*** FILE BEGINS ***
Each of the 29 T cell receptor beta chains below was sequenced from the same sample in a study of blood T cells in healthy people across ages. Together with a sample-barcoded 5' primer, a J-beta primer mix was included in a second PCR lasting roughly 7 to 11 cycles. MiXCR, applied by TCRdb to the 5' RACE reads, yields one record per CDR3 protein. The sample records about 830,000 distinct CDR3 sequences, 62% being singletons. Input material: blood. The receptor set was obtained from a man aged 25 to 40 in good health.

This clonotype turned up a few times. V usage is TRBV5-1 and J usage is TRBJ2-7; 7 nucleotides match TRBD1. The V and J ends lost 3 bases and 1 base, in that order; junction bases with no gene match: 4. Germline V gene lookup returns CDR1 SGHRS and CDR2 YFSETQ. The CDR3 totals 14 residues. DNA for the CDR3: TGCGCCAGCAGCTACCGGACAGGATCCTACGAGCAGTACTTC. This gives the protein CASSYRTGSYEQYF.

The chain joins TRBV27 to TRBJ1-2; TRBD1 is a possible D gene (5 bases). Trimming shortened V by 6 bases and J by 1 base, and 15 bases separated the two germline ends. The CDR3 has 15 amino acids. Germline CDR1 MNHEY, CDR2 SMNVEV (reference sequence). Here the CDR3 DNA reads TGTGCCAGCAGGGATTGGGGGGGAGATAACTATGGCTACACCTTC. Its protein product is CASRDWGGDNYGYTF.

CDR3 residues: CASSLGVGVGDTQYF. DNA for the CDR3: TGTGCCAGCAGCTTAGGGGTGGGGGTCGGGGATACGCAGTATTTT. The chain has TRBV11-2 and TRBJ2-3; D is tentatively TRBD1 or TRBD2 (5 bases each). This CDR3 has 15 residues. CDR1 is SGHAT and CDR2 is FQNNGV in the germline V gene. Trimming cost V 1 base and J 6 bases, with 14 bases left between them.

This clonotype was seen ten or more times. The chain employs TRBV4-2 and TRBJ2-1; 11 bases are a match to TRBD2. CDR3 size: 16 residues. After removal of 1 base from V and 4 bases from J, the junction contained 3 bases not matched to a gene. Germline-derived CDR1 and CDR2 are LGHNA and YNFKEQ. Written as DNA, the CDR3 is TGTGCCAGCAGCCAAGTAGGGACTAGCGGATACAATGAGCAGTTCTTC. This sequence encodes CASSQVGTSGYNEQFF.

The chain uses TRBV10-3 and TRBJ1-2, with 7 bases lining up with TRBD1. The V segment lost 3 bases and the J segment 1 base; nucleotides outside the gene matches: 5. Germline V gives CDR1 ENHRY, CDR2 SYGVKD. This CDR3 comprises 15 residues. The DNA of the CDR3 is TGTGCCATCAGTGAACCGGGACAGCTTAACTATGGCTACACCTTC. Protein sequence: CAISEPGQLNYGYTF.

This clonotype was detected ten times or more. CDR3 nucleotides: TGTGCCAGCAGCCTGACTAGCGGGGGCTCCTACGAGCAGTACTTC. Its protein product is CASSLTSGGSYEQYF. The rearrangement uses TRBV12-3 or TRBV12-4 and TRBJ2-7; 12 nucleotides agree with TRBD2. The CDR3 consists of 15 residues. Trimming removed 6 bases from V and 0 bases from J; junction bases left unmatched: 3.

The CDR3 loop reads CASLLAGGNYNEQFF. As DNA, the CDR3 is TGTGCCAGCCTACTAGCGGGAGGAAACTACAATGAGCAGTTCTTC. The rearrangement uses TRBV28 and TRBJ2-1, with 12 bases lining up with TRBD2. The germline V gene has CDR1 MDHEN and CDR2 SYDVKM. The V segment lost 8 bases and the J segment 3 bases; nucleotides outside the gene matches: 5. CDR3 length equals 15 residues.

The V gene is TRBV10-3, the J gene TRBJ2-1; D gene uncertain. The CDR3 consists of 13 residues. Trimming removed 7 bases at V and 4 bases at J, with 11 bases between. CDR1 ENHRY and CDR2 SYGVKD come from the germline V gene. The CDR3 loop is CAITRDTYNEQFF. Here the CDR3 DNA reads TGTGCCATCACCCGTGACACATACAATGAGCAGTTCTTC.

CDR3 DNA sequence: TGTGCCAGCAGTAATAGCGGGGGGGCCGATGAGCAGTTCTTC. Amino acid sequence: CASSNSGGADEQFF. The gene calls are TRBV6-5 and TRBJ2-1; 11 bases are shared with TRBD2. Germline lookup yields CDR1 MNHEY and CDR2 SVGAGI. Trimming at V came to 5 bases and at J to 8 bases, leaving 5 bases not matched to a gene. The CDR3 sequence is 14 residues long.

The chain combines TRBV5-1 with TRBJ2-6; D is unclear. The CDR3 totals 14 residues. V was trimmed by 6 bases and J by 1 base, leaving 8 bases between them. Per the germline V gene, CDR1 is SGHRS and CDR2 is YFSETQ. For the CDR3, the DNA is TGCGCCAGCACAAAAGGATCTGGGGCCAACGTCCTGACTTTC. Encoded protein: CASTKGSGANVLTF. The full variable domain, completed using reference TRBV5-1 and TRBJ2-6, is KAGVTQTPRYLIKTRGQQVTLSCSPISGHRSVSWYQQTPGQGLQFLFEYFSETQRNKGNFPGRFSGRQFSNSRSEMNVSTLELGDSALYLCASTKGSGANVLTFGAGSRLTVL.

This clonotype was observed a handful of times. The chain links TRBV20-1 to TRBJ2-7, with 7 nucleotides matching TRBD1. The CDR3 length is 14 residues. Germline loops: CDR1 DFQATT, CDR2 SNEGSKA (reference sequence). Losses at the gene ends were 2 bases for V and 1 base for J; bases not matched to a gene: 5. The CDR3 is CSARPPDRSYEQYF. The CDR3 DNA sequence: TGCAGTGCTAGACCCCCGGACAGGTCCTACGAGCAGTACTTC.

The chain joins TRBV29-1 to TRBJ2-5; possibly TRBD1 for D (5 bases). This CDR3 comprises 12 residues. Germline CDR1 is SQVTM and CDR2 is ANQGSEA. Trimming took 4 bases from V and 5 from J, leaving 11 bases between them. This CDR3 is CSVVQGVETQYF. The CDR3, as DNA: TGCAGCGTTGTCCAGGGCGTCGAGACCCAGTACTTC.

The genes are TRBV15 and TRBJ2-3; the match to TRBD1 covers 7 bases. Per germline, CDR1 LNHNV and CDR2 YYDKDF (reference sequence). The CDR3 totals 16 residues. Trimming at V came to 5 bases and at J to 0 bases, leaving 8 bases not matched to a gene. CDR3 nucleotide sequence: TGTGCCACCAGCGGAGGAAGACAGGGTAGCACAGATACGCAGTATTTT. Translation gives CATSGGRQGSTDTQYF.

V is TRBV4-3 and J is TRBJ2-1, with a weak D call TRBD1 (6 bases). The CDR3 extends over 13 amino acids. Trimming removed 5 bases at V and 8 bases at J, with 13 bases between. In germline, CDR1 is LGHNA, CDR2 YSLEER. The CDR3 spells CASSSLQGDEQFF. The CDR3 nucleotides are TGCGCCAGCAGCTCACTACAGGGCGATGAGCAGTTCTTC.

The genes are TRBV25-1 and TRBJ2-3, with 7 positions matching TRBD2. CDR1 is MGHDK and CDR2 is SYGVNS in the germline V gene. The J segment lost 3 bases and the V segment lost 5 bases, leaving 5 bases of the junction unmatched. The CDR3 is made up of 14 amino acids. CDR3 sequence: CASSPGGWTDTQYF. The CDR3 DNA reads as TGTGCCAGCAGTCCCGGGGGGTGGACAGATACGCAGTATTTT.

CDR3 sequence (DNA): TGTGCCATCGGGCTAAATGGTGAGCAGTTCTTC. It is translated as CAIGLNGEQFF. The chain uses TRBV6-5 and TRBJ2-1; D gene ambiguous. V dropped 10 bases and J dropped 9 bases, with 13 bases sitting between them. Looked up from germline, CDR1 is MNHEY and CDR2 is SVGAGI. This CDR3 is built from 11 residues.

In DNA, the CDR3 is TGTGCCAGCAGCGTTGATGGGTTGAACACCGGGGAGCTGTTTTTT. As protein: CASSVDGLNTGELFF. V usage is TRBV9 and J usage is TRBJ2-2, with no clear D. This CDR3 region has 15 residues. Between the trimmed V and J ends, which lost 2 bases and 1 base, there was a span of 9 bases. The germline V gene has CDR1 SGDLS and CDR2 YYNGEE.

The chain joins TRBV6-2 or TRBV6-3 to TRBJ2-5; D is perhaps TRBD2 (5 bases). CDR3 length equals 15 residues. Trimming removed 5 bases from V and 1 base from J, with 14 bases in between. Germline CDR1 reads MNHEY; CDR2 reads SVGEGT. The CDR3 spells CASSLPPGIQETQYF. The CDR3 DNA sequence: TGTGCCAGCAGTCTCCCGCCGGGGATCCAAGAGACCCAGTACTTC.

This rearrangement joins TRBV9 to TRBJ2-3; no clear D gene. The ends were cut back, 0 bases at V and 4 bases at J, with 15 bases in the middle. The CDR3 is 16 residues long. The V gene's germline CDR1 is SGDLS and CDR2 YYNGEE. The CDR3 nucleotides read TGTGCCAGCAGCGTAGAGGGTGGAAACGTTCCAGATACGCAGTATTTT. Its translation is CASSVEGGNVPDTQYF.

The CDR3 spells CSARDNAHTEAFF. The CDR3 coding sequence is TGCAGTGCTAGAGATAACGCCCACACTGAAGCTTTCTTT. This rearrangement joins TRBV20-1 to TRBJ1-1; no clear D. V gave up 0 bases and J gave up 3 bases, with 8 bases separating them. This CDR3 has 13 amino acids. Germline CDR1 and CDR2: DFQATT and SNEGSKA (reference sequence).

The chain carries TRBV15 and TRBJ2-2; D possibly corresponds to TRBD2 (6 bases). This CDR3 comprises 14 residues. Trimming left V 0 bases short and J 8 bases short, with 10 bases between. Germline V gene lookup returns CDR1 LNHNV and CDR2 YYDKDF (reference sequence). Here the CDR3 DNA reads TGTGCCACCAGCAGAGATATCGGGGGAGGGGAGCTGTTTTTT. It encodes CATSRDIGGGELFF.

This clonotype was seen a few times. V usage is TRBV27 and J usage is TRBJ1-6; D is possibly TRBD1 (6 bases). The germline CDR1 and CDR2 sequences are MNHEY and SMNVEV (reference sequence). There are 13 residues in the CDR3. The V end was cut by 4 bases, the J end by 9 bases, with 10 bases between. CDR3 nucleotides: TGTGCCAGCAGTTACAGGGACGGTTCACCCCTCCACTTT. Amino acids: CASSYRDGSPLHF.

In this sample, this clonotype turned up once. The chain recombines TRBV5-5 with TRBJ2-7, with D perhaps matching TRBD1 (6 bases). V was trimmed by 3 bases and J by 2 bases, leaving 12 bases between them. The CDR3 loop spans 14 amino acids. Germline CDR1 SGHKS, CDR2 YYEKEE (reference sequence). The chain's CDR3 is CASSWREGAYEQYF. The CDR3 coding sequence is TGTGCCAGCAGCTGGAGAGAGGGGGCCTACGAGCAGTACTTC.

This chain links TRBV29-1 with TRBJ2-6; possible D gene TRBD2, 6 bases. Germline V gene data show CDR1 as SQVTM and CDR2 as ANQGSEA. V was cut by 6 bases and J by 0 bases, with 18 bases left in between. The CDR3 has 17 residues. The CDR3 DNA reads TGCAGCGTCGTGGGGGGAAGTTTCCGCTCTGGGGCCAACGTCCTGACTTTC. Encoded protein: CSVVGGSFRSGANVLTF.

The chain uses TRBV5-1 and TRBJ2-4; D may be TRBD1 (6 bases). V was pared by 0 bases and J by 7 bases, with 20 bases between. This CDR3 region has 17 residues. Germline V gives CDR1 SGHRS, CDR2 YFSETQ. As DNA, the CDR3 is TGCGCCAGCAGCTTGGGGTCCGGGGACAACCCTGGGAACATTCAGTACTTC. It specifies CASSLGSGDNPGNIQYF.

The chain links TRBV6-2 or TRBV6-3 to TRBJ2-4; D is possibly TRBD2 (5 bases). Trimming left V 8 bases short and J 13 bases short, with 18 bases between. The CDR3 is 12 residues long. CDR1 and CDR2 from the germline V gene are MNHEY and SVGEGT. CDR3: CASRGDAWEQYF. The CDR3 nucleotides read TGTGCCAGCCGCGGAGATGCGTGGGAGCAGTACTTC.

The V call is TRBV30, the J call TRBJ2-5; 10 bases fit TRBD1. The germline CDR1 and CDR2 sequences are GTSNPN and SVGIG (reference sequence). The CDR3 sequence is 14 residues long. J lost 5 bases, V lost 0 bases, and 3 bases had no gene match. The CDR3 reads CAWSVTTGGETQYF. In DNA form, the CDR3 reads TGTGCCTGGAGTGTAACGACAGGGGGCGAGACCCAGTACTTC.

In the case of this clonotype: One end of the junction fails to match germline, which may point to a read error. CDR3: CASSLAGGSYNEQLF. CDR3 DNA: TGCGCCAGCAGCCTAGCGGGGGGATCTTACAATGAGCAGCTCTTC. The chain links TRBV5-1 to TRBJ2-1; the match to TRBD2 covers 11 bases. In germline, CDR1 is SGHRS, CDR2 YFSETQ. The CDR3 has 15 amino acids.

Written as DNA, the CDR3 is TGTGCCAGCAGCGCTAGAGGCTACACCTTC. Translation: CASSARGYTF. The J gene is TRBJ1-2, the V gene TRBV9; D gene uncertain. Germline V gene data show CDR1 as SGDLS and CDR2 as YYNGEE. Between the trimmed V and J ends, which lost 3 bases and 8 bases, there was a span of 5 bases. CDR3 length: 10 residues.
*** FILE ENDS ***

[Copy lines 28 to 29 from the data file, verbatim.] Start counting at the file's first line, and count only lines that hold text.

The V call is TRBV30, the J call TRBJ2-5; 10 bases fit TRBD1. The germline CDR1 and CDR2 sequences are GTSNPN and SVGIG (reference sequence). The CDR3 sequence is 14 residues long. J lost 5 bases, V lost 0 bases, and 3 bases had no gene match. The CDR3 reads CAWSVTTGGETQYF. In DNA form, the CDR3 reads TGTGCCTGGAGTGTAACGACAGGGGGCGAGACCCAGTACTTC.

In the case of this clonotype: One end of the junction fails to match germline, which may point to a read error. CDR3: CASSLAGGSYNEQLF. CDR3 DNA: TGCGCCAGCAGCCTAGCGGGGGGATCTTACAATGAGCAGCTCTTC. The chain links TRBV5-1 to TRBJ2-1; the match to TRBD2 covers 11 bases. In germline, CDR1 is SGHRS, CDR2 YFSETQ. The CDR3 has 15 amino acids.